Three List Exercises

May 7, 2013

Today’s exercise provides three little exercises on linked lists, designed to help beginning programmers learn more about how lists work; there is also a special invitation for more experienced programmers.

1. Write a function that takes an input list and an interval n and returns a new list with all the elements of the original list, in order, except that every nth item has been removed. For instance, given the input list (1 2 3 4 5 6 7 8 9 10) and n = 4, the function should return the list (1 2 3 5 6 7 9 10).

2. Write a function that takes an input list and returns a new list with all the elements of the original list, in order, except that in the case of duplicate elements all of the duplicates except the first has been removed. For instance, all of the following lists should be transformed into the list (1 2 3 4 5): (1 2 3 4 5), (1 1 2 3 4 5), (1 2 1 3 1 4 1 5 1), and (1 2 2 3 3 3 4 4 4 4 5 5 5 5 5).

3. Write a function that takes an input list and splits the list in half; for instance, given the input list (1 2 3 4 5) the two outputs are the lists (1 2) and (3 4 5). If the list has odd length the middle element can be placed in either half, at your option, so the lists (1 2 3) and (4 5) are an alternate acceptable solution for the example problem.

Your task is to write the three indicated functions. If you find that to be too simple, write one or more exercises for your student friends. When you are finished, you are welcome to read or run a suggested solution, or to post your own solution or discuss the exercise in the comments below.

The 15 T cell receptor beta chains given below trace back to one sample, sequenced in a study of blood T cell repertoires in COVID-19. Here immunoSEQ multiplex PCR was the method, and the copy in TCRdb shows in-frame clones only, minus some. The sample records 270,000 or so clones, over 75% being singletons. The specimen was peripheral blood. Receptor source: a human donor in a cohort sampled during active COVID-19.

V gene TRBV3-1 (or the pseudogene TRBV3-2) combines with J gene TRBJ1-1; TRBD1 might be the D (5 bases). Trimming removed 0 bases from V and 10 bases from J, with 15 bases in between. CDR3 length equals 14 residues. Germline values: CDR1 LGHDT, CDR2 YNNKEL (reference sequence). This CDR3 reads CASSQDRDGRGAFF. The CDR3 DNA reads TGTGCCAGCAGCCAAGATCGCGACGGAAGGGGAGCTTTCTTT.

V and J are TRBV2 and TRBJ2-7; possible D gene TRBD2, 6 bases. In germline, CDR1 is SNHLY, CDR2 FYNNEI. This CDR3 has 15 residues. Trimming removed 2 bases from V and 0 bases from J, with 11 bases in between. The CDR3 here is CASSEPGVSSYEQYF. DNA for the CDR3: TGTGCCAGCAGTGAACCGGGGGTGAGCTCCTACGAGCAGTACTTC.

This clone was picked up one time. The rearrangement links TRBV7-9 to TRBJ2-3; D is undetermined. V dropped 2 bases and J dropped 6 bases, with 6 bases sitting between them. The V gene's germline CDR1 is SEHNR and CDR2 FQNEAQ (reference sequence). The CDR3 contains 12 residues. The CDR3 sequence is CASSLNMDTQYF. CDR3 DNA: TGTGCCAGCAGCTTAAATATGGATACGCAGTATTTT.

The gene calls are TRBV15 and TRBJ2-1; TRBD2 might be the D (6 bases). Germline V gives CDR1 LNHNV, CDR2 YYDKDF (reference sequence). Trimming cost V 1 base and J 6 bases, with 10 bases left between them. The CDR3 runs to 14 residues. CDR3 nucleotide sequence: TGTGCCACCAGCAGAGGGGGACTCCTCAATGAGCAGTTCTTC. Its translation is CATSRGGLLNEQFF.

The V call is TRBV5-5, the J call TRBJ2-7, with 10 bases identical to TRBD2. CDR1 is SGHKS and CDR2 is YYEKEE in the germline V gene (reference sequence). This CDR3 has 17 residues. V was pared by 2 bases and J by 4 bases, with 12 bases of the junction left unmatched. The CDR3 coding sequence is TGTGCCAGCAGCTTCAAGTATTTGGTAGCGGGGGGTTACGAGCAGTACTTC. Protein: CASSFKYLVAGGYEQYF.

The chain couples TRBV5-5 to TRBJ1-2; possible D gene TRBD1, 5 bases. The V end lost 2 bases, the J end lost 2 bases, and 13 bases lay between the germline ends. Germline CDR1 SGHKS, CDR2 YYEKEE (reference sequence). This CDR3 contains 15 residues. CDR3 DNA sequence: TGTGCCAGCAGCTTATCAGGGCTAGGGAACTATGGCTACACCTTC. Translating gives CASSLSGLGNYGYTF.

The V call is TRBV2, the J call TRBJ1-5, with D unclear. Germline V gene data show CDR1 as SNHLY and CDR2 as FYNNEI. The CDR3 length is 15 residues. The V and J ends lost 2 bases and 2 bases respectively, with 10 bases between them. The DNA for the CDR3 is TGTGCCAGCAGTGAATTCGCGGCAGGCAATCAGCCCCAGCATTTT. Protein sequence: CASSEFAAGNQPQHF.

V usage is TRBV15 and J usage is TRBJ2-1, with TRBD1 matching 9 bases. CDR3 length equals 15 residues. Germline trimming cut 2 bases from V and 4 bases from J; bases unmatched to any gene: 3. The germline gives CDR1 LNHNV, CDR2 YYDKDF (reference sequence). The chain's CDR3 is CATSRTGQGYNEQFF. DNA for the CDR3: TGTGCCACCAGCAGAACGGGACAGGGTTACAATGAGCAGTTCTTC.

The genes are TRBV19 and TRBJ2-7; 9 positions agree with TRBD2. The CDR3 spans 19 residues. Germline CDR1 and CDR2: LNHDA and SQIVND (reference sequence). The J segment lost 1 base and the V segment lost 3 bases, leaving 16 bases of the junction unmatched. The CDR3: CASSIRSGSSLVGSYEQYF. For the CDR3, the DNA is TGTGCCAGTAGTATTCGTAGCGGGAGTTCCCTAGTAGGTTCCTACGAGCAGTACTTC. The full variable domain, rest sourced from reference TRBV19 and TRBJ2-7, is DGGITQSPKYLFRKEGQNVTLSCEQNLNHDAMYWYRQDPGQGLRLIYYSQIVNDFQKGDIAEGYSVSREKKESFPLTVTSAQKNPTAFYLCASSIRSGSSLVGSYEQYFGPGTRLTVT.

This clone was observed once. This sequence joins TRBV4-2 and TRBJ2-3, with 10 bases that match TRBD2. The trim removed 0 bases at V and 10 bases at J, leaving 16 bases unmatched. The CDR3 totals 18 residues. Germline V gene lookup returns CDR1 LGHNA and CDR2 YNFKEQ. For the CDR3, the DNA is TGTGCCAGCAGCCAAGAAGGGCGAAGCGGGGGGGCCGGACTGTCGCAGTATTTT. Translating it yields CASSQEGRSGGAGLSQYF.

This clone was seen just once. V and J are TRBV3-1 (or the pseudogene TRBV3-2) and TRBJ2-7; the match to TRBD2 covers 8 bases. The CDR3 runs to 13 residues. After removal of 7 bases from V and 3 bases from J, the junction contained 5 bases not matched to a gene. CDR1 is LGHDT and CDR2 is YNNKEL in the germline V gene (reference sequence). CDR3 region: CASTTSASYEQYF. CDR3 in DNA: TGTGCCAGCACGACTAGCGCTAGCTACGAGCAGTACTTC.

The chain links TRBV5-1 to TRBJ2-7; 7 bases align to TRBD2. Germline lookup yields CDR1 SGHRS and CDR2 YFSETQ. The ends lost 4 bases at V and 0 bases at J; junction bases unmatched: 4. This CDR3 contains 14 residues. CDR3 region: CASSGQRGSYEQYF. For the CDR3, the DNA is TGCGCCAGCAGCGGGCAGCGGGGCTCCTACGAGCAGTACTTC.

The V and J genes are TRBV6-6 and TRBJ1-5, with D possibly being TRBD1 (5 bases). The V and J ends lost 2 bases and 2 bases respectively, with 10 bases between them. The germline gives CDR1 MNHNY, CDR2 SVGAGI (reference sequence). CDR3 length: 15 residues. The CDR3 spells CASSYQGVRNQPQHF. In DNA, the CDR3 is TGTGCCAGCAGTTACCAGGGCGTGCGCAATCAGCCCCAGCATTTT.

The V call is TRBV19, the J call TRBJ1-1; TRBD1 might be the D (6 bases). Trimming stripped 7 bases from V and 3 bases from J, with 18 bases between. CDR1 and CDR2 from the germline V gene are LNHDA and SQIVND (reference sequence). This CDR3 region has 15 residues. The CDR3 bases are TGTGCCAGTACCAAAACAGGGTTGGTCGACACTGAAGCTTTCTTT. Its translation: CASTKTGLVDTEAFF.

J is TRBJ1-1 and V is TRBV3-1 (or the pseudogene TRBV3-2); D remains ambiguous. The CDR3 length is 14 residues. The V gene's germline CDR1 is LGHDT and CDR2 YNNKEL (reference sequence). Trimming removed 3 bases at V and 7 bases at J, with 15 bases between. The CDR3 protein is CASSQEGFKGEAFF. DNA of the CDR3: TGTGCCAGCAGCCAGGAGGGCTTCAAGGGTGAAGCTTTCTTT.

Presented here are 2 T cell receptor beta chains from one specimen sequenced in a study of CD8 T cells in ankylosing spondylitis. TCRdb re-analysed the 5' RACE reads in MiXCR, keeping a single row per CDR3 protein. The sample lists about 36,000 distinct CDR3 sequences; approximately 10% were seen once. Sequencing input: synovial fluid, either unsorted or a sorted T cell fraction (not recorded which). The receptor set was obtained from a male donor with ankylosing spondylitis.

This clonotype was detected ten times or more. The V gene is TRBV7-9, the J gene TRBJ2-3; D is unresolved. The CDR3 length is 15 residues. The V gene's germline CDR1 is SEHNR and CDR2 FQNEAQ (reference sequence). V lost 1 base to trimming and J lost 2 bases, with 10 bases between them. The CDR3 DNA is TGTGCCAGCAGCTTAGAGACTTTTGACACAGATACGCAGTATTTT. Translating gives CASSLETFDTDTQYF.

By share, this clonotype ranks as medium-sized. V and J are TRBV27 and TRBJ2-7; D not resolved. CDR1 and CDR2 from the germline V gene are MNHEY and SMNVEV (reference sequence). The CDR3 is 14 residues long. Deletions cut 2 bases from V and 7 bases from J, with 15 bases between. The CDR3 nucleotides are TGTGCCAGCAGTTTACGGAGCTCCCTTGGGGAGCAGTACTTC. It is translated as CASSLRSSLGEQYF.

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8 Responses to “Three List Exercises”

  1. [...] today’s Programming Praxis exercise, we need to implement three functions that work on linked lists. [...]

  2. My Haskell solution (see http://bonsaicode.wordpress.com/2013/05/07/programming-praxis-three-list-exercises/ for a version with comments):

    deleteNth :: Int -> [a] -> [a]
    deleteNth _ [] = []
    deleteNth n xs = take (n - 1) xs ++ deleteNth n (drop n xs)
    
    nub :: Eq a => [a] -> [a]
    nub = foldl (\a x -> if elem x a then a else a ++ [x]) []
    
    half :: [a] -> ([a], [a])
    half xs = splitAt (div (length xs) 2) xs
    
  3. javabloggi said

    My java solution here.

  4. eupraxia said
    skip_every_nth = lambda lst, n: [x for i, x in enumerate(lst, 1) if i%n!=0]
    #
    ordered_set = lambda lst: [lst[lst.index(x)] for x in set(lst)]
    #
    halfish_split = lambda lst: [(lst[:n], lst[n:]) for n in [int(len(lst)/2)]]
    
  5. Dan said

    def remove_nth_from_list(input, nth)
    new_list = []
    input.each { |i| new_list.push(i) unless i % nth == 0 }
    new_list
    end

    def deduplicate(input)
    new_list = input.uniq
    end

    def split_list(input)
    both_lists = [[],[]]
    half_point = input.size/2
    input.each_with_index { |i, index| index < half_point ? both_lists[0].push(i) : both_lists[1].push(i) }
    both_lists
    end

  6. def delete_nth(list, n)
      list.each_index.select{|i| (i+1) % n != 0}.map{|i| list[i]}
    end
    
    def drop_dups(list)
      list.each_index.select{|i| i == list.index(list[i])}.map{|i| list[i]}
    end
    
    def halve(list)
      Array[list[0...(list.count / 2)], list[(list.count / 2)..-1]]
    end
    
  7. brice said


    #!/usr/bin/env python

    def remove_ns(ls, n):
    return (v for i, v in enumerate(ls, 1) if i % n != 0)

    print("".join(remove_ns("abdefgh", 2)))

    def remove_dups(ls):
    seen = set()
    for i in ls:
    if not i in seen:
    seen.add(i)
    yield i

    print("".join(remove_dups("abbdssfgsha")))

    def split(ls):
    return ls[:int(len(ls)/2)], ls[int(len(ls)/2):]

    print(split([1,2,3,4,5]))

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